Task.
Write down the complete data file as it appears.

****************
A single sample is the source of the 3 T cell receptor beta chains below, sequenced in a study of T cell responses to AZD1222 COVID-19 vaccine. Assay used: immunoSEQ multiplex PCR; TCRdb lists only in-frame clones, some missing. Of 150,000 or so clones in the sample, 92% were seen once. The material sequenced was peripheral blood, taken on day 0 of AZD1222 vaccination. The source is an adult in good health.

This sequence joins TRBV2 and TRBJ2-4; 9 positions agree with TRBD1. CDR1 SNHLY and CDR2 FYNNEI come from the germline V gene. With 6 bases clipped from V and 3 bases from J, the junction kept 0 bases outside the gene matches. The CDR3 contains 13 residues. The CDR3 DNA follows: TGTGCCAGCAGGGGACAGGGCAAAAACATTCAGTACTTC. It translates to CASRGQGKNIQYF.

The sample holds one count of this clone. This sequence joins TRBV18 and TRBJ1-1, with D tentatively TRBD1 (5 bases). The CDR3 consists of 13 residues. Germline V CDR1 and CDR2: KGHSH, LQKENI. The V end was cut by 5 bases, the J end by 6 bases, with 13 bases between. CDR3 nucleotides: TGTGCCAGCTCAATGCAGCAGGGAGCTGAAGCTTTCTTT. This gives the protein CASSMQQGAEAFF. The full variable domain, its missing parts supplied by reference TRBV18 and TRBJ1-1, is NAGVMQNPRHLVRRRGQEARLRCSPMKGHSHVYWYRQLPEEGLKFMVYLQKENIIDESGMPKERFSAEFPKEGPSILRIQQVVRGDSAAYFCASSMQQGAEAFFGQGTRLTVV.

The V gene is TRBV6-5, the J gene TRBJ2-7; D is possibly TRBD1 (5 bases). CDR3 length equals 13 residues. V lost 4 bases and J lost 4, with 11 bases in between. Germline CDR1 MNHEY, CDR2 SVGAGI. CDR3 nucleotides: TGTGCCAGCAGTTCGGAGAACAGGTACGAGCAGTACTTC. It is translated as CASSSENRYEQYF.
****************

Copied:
A single sample is the source of the 3 T cell receptor beta chains below, sequenced in a study of T cell responses to AZD1222 COVID-19 vaccine. Assay used: immunoSEQ multiplex PCR; TCRdb lists only in-frame clones, some missing. Of 150,000 or so clones in the sample, 92% were seen once. The material sequenced was peripheral blood, taken on day 0 of AZD1222 vaccination. The source is an adult in good health.

This sequence joins TRBV2 and TRBJ2-4; 9 positions agree with TRBD1. CDR1 SNHLY and CDR2 FYNNEI come from the germline V gene. With 6 bases clipped from V and 3 bases from J, the junction kept 0 bases outside the gene matches. The CDR3 contains 13 residues. The CDR3 DNA follows: TGTGCCAGCAGGGGACAGGGCAAAAACATTCAGTACTTC. It translates to CASRGQGKNIQYF.

The sample holds one count of this clone. This sequence joins TRBV18 and TRBJ1-1, with D tentatively TRBD1 (5 bases). The CDR3 consists of 13 residues. Germline V CDR1 and CDR2: KGHSH, LQKENI. The V end was cut by 5 bases, the J end by 6 bases, with 13 bases between. CDR3 nucleotides: TGTGCCAGCTCAATGCAGCAGGGAGCTGAAGCTTTCTTT. This gives the protein CASSMQQGAEAFF. The full variable domain, its missing parts supplied by reference TRBV18 and TRBJ1-1, is NAGVMQNPRHLVRRRGQEARLRCSPMKGHSHVYWYRQLPEEGLKFMVYLQKENIIDESGMPKERFSAEFPKEGPSILRIQQVVRGDSAAYFCASSMQQGAEAFFGQGTRLTVV.

The V gene is TRBV6-5, the J gene TRBJ2-7; D is possibly TRBD1 (5 bases). CDR3 length equals 13 residues. V lost 4 bases and J lost 4, with 11 bases in between. Germline CDR1 MNHEY, CDR2 SVGAGI. CDR3 nucleotides: TGTGCCAGCAGTTCGGAGAACAGGTACGAGCAGTACTTC. It is translated as CASSSENRYEQYF.